Throttle cable very little movement in hand grip but isn't bindin
When going to open throttle, lines don't look kinked, but not opening carb more than quarter inch. Handle grip only turns about quarter inch as well. Bike has sat 5 years in garage under cover. Changed all fluids and installed new battery but when going to crank over, throttle won't open up.
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Re: Throttle cable very little movement in hand grip but...
You need to remove the carbs and they need to be cleaned, what has happened is the gas went bad and it has gummed up the throttle shaft and most likely lots of other parts in the carburators, these sound pretty bad, what needs to be done is they need to be completely disassembled and soaked in a strong solution to free and clean everything up, you are looking at about a $300-400 bill at a shop.
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Make sure cables are not pinched. If not, ensure return spring is still attached. Most-likely, though, is that the throttle grip needs to be lubed. Disassemble the handgrip, grease the handlebar under the throttle grip and the cables inside the grip area and as far into the cable as you can, and reassemble. You might also lube the carb/throttle body linkages to ensure they can operate smoothly.
If the cables are pinched and kinked, you may need to replace the kinked cable.
Hello wayne...it is probably the cable that is stuck. Try loosening the throttle cable on the handelbar adjustment. Your cable might be too tight & lubricate the cable. If that don't help, the slide in the carb is stuck open, you will need to reset it. Try moving the cable around by hand, sometimes that will free it up. If not you will have to open the carb up to get to the slide. I hope this.
First be sure the cable is seated into the top cap of the carb. Check the clip on the needle. It should be in the center groove. Check the slide to be sure the notch in the side of the slide is lined up with the pin in the inner side wall of the carb throat and that the slide moves freely when the twist grip is operated. Is the throttle cable kinked or pinched abraded or routed improperly? Is the seal on the manifold still good? Is the manifold tight to the head and carb? Please rate my answer. Thanks.
Ok, you should have two cables on your Sportster. One is the throttle cable that pulls the carb open and the other is the idle cable that acts as "safety cable" to pull the carb closed should the throttle return spring on the carb break.
To replace either or both of the cables, it will be easier to remove the fuel tank before doing so. Make sure you look at how the cable are routed from your handlebar grip to the carb. Drain the fuel and take the tank off your bike.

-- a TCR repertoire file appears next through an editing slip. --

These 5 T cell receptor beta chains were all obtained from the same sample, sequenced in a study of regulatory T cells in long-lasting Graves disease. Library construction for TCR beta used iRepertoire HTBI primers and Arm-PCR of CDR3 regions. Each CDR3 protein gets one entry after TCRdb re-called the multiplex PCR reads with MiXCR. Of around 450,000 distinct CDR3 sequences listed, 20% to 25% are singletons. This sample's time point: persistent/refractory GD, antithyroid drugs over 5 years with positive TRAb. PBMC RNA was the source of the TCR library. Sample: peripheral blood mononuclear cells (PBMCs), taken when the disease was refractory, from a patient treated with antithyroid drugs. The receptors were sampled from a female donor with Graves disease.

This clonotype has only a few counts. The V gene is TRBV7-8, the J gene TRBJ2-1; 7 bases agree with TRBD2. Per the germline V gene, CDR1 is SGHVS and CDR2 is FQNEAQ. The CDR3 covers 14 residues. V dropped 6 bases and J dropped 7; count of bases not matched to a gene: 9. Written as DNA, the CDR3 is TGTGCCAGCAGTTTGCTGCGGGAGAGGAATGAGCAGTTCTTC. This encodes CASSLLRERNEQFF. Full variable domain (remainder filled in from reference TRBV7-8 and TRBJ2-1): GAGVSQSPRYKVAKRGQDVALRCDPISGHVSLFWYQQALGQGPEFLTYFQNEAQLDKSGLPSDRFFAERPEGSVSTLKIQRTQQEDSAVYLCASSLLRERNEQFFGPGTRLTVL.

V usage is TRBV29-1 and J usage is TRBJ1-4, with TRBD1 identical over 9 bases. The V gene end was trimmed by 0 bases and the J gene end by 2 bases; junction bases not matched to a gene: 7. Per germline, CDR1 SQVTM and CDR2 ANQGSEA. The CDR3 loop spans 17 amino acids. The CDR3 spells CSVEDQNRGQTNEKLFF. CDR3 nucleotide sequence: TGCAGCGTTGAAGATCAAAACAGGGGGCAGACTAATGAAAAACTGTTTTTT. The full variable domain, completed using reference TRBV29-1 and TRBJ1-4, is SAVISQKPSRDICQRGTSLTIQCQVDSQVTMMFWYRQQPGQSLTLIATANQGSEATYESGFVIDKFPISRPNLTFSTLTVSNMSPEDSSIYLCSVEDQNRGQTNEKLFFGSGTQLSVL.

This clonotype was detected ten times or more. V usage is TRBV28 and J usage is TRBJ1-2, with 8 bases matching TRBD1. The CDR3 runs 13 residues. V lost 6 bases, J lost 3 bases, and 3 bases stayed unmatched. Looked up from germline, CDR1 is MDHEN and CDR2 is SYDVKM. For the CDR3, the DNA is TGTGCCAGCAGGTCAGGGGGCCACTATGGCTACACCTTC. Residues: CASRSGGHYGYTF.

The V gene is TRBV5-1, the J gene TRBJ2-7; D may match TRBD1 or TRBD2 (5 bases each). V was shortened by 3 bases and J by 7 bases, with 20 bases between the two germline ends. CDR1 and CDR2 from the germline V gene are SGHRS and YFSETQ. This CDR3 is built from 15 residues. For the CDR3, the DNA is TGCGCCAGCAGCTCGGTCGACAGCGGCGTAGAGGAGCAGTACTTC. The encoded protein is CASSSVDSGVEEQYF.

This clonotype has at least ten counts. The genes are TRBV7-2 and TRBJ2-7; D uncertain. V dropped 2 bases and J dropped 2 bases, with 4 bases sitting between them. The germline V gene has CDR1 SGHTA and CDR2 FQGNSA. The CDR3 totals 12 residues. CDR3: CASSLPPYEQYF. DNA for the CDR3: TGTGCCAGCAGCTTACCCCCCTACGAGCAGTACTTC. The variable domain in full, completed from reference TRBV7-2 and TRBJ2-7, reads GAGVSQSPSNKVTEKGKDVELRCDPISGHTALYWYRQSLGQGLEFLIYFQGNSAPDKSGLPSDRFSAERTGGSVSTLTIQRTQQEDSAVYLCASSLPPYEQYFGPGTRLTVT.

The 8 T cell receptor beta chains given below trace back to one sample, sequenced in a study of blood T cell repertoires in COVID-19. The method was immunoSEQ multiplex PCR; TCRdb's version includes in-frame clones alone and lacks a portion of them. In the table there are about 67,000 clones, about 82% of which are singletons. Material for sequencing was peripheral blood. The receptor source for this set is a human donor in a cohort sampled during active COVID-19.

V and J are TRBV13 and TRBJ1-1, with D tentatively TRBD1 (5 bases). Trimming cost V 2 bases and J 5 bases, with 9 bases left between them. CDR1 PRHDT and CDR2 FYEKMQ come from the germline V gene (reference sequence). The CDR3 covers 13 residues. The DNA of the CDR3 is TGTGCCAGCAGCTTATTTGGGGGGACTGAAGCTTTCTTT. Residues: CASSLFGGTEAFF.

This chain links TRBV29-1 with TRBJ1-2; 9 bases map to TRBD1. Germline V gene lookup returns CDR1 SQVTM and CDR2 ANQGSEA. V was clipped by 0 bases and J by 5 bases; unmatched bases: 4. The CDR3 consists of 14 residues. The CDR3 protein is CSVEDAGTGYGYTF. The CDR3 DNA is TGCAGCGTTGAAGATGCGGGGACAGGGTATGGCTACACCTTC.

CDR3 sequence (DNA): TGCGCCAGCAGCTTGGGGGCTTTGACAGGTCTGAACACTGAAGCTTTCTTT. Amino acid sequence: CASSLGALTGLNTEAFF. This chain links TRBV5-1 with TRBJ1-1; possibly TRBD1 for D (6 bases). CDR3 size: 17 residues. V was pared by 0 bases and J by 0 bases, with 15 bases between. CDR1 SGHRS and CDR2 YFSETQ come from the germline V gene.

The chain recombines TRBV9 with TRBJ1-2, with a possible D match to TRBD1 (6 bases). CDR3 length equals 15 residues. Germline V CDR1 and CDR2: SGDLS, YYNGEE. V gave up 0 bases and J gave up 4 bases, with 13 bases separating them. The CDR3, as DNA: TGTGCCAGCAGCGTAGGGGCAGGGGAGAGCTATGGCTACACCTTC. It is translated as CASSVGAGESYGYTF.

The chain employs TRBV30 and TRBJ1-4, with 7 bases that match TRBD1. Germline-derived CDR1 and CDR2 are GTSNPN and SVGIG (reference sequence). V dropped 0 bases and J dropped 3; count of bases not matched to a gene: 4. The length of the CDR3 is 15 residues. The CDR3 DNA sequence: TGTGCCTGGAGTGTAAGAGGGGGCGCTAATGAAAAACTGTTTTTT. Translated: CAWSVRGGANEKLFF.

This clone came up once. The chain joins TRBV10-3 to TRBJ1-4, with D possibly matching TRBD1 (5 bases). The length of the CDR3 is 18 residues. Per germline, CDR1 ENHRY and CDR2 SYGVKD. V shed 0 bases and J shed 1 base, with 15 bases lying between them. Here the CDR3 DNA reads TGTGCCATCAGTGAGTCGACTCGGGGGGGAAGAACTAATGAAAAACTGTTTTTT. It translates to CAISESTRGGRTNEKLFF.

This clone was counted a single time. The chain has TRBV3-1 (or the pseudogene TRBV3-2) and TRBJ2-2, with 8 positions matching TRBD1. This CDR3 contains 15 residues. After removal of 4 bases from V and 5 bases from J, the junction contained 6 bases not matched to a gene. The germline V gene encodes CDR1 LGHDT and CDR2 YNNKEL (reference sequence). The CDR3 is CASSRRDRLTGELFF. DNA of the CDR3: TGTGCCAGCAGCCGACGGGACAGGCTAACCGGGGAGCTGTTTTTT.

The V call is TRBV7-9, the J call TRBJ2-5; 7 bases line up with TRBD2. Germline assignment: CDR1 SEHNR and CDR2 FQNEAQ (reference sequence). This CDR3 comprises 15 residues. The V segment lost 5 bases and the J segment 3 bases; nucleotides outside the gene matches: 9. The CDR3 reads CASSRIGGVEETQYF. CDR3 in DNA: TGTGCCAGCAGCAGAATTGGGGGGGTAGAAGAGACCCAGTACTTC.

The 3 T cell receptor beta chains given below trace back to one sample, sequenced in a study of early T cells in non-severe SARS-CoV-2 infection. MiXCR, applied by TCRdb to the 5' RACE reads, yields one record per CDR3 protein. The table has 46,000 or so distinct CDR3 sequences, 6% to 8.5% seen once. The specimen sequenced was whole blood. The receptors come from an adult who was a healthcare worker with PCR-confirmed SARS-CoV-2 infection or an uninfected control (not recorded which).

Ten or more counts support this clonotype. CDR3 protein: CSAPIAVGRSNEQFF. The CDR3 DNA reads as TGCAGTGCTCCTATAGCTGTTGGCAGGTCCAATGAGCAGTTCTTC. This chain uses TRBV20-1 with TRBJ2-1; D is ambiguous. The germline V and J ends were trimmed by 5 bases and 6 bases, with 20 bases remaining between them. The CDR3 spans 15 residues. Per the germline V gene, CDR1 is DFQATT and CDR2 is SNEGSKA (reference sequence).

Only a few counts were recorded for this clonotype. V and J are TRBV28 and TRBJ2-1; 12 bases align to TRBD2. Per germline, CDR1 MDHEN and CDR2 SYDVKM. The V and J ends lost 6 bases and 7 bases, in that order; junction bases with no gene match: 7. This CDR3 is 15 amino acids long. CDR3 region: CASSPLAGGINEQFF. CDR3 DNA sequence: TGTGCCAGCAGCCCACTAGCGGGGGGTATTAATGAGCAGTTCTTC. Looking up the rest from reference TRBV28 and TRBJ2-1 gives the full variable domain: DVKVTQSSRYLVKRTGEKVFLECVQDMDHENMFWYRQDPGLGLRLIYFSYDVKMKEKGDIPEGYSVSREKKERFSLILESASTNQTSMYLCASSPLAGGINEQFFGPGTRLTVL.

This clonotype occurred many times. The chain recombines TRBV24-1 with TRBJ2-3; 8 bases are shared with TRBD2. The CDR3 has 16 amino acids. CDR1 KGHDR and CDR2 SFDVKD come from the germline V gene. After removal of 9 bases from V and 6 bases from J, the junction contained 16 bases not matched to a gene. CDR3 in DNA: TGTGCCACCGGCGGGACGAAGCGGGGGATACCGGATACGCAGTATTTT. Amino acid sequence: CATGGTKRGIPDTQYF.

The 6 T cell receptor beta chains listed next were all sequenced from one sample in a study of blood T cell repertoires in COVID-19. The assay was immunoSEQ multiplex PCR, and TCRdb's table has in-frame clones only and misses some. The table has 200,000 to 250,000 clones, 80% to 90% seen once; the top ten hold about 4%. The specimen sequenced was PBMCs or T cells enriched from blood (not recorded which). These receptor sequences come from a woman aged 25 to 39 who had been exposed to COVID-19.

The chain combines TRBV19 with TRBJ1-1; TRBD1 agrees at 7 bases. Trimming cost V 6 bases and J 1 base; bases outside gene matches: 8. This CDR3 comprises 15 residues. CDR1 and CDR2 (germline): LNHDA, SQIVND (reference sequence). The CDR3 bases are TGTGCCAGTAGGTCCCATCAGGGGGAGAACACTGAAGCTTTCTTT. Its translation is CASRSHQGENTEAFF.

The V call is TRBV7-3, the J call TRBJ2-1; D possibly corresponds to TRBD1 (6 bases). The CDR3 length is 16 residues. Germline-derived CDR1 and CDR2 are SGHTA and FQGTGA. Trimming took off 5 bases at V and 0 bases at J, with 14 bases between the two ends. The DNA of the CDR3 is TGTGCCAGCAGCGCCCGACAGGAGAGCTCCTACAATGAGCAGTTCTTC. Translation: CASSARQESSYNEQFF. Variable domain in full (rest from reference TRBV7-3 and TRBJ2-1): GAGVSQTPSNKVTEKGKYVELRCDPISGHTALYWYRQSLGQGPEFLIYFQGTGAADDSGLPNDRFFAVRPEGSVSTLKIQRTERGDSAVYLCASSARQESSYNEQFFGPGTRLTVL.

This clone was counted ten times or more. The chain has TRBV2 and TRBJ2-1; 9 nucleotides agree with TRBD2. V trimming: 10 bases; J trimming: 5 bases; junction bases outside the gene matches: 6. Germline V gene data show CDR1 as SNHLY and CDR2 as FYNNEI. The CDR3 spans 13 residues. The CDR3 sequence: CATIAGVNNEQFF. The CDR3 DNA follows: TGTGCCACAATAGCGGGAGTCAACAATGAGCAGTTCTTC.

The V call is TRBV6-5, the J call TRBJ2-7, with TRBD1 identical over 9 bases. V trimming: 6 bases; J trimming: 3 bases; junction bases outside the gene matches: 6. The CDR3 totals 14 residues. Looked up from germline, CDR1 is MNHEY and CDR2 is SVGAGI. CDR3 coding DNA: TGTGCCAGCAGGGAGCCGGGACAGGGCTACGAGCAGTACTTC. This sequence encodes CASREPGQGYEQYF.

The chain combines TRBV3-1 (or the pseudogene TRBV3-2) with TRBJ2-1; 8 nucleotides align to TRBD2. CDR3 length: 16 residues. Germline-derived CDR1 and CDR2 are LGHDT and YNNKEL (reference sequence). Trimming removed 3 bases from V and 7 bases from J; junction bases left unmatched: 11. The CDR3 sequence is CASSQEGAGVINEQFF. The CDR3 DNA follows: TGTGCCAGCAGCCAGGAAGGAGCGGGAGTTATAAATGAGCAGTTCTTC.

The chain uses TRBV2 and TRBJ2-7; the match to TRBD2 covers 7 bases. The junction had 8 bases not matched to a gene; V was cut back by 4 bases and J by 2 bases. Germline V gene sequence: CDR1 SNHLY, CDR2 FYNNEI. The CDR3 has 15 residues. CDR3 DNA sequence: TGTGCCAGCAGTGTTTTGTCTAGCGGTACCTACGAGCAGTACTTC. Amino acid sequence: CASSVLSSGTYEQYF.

Now, first loosen the cable adjusters so that you have all the slack you can get in the cables. Take the two bolts out that hold the right hand switch housing halves together. Carefully lift the top half off exposing the nylon throttle sleeve. The cables are connect so that the throttle cable is to the front and the idle cable is to the rear. Work one cable at a time out of the sleeve. Be careful and do not loose the "barrel" that goes on each cable. With the cables out of the throttle sleeve, you can pull them down through the throttle housing. Then, disconnect the cables at the carb.
To reinstall the cables, do everything in reverse. Make sure you pull the throttle grip off the handlebars and apply a bit of white lithium grease to the handlebar, inside the throttle grip, and on the nylon throttle sleeve where the cables connect. Get everything assembled but just before you tighten the bolts that hold the switch housings together, slide the throttle assembly towards the center of the handlebars until it stops, then back if off about a 1/4 or 3/8 inch. Do not adjust the throttle or idle cables too tightly, you need just a bit of slack in each one or the throttle will hang. When you think you're finished, with the engine off, turn the throttle to the wide open position and release it. It should snap back to the fully closed position. If not, work with it until you get it where it does. Reinstall the fuel tank.
Caution, failure to insure proper throttle operation could cause serious injury or death. Do the job right or take it to someone that can. Your health or your life ain't worth risking for the few bucks you save.